More questions.
1. As with anything which happened thousands of years ago, would be great if forum members check out if there are different versions of how this Wheel of Life thangka came about .
2. Is there a deeper meaning to the Buddha figure pointing to the moon w rabbit on the left side and the sun on his side ?  If the moon & rabbit represents wisdom and compassion, what about the sun ?

2. Is anyone aware  there are two verses written at the bottom of the Wheel of Life which is left out in many of the Thangkas? I wonder if it is in the original version as instructed by Lord Buddha to King Bimbisara , a later addition or its just laziness on the part of the thangka painters to leave it out.



hope rainbow

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Re: Moon Rabbit
« Reply #4 on: December 11, 2011, 08:07:38 AM »
Is anyone aware  there are two verses written at the bottom of the Wheel of Life which is left out in many of the Thangkas? I wonder if it is in the original version as instructed by Lord Buddha to King Bimbisara , a later addition or its just laziness on the part of the thangka painters to leave it out.

KG, could you share with us the story relating the Wheel of Life with King Bimbisara?
thank you in advance.

KhedrubGyatso

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Re: Moon Rabbit
« Reply #5 on: December 12, 2011, 04:52:41 AM »
The story goes like this.
King Bimbisara couldn't think of a gift as a gesture of goodwill and gratitude for a neighbouring King Udayana who apparently had everything and had presented him with a jewelled robe. He couldn't figure out what reciprocal gift at least equivalent to what he had received. He sought Buddha's advice. Buddha contemplated and asked King Bimbisara to commission the drawing of a thangka according to the depictions instructed by Him which we all now are familiar as the Wheel of Life thangka. King Udayana gained realizations from studying the depictions.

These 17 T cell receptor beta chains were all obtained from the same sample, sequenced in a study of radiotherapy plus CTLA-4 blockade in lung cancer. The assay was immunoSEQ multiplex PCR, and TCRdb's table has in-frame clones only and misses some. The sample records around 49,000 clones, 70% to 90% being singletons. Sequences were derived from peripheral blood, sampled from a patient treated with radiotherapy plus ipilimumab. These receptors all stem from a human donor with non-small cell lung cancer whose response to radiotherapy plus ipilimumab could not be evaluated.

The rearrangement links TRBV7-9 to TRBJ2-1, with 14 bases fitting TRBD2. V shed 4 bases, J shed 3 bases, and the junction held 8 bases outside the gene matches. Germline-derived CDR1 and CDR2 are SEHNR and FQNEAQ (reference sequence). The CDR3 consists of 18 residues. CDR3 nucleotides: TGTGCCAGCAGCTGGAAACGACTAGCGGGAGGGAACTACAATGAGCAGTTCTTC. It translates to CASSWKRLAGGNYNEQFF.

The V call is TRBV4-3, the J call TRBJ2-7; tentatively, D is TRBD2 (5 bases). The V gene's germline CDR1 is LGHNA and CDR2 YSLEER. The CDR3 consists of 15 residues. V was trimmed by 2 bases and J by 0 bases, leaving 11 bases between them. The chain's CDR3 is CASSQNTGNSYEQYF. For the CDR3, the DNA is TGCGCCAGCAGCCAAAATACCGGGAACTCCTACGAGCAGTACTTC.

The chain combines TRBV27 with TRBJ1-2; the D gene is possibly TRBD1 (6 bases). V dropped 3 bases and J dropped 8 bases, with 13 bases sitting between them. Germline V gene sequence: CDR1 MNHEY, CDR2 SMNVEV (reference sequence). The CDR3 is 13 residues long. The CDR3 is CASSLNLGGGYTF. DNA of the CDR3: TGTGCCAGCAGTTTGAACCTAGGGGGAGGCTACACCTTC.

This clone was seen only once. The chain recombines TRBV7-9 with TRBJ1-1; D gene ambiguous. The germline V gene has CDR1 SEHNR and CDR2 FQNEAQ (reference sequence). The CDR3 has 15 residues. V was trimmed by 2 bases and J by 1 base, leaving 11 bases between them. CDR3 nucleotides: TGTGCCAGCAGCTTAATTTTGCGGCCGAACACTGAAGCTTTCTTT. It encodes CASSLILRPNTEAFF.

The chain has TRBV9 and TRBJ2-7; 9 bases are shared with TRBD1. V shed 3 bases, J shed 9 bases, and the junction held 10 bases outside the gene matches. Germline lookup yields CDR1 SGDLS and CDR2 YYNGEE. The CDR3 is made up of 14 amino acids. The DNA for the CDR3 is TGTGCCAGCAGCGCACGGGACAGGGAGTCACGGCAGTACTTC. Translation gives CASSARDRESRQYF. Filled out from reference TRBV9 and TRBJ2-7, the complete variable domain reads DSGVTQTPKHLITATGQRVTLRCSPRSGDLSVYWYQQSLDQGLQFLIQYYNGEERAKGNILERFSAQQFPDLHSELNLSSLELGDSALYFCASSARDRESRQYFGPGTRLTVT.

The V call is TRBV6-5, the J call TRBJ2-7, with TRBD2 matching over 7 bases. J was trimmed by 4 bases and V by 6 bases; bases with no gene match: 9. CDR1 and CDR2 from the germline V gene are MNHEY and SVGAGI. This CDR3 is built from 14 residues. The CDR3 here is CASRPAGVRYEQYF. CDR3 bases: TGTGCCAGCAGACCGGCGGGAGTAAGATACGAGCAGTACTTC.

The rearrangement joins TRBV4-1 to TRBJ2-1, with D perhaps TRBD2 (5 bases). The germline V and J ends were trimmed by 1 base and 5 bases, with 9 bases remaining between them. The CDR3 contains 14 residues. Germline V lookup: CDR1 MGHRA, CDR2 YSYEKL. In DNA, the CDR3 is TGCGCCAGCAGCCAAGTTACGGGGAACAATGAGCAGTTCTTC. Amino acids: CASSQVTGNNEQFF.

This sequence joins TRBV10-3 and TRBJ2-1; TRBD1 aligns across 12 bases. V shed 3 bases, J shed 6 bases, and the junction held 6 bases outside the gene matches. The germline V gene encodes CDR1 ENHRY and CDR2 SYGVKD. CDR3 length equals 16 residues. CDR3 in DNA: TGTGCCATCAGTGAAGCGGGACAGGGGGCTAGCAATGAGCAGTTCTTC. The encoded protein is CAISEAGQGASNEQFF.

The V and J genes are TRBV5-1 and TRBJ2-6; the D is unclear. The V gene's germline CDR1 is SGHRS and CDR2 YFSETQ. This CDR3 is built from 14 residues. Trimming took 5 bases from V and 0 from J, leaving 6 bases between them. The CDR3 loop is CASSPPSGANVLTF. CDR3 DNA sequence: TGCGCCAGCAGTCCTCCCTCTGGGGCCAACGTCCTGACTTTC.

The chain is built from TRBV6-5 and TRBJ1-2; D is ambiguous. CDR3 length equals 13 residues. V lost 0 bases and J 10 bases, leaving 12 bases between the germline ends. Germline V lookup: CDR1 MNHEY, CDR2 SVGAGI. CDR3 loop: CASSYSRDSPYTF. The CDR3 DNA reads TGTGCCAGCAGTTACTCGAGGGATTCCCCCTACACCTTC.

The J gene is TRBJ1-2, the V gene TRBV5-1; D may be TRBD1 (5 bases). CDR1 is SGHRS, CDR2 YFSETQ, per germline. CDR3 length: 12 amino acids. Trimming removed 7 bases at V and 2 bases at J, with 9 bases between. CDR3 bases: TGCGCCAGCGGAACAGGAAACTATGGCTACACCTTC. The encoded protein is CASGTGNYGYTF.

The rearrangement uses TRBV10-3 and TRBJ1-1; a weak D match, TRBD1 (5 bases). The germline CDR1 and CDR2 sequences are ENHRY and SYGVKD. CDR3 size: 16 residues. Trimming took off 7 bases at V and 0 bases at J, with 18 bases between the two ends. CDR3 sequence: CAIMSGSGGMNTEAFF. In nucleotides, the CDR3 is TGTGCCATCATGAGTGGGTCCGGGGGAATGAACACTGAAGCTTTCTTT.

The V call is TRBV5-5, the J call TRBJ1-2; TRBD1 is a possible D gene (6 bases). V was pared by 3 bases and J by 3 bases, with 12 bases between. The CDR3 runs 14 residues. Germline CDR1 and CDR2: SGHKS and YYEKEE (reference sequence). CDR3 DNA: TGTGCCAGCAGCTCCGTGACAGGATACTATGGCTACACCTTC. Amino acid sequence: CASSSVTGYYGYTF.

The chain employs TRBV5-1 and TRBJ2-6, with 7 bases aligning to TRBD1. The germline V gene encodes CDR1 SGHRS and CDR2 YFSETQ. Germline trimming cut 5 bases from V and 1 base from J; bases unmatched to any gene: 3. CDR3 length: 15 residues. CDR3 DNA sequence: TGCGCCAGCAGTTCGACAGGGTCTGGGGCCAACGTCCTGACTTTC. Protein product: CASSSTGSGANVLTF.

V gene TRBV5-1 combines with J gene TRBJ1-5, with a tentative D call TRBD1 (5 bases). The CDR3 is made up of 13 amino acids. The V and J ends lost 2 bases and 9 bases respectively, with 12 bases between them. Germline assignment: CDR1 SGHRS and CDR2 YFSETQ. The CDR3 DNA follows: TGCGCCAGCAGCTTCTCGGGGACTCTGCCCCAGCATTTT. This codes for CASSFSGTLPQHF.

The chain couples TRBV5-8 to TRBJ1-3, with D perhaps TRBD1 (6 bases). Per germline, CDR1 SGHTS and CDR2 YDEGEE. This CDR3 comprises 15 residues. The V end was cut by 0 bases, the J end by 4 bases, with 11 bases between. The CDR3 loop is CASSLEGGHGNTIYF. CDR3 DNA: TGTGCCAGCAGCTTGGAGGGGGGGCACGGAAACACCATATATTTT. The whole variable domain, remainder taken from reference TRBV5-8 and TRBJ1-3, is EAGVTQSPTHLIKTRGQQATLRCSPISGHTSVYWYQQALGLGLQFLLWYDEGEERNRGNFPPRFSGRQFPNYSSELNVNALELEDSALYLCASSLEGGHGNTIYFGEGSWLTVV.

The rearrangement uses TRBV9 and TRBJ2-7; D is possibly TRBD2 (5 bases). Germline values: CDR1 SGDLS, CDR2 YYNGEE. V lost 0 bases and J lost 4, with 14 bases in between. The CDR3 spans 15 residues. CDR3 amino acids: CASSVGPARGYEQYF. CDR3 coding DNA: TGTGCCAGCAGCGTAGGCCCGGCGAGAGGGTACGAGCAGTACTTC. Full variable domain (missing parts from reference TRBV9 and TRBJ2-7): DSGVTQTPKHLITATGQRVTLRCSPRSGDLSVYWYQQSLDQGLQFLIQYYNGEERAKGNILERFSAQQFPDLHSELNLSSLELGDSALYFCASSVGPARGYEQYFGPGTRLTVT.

The thangka is also a very effective way to teach simple folks /those who did not receive much education or illiterate through the medium of symbology and drawings.
It was encouraged by the Buddha to be drawn outside monastery walls so that these profound teachings can be communicated to the ordinary folks in an easy to understand way.

hope rainbow

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Re: Moon Rabbit
« Reply #6 on: December 12, 2011, 10:05:56 AM »
The story goes like this.
King Bimbisara couldn't think of a gift as a gesture of goodwill and gratitude for a neighbouring King Udayana who apparently had everything and had presented him with a jewelled robe. He couldn't figure out what reciprocal gift at least equivalent to what he had received. He sought Buddha's advice. Buddha contemplated and asked King Bimbisara to commission the drawing of a thangka according to the depictions instructed by Him which we all now are familiar as the Wheel of Life thangka. King Udayana gained realizations from studying the depictions.
The thangka is also a very effective way to teach simple folks /those who did not receive much education or illiterate through the medium of symbology and drawings.
It was encouraged by the Buddha to be drawn (a) outside monastery walls so that these profound teachings can be communicated to the ordinary folks in an easy to understand way.

Thank you KG,

(a) I have seen it at the entrance of monasteries indeed, someone told me that usually we do not find the wheel of life inside temples or monasteries, but always outside, because they represent samsara.
Do you know of this?

kurava

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Re: Moon Rabbit
« Reply #7 on: December 13, 2011, 10:58:49 AM »
I agree with Vajrastorm that the rabbit in the moon represents compassion. The story behind the rabbit in the moon can be found in the Jataka tales, in the story entitled "The Hare's Self-Sacrifice". Here is the story in brief: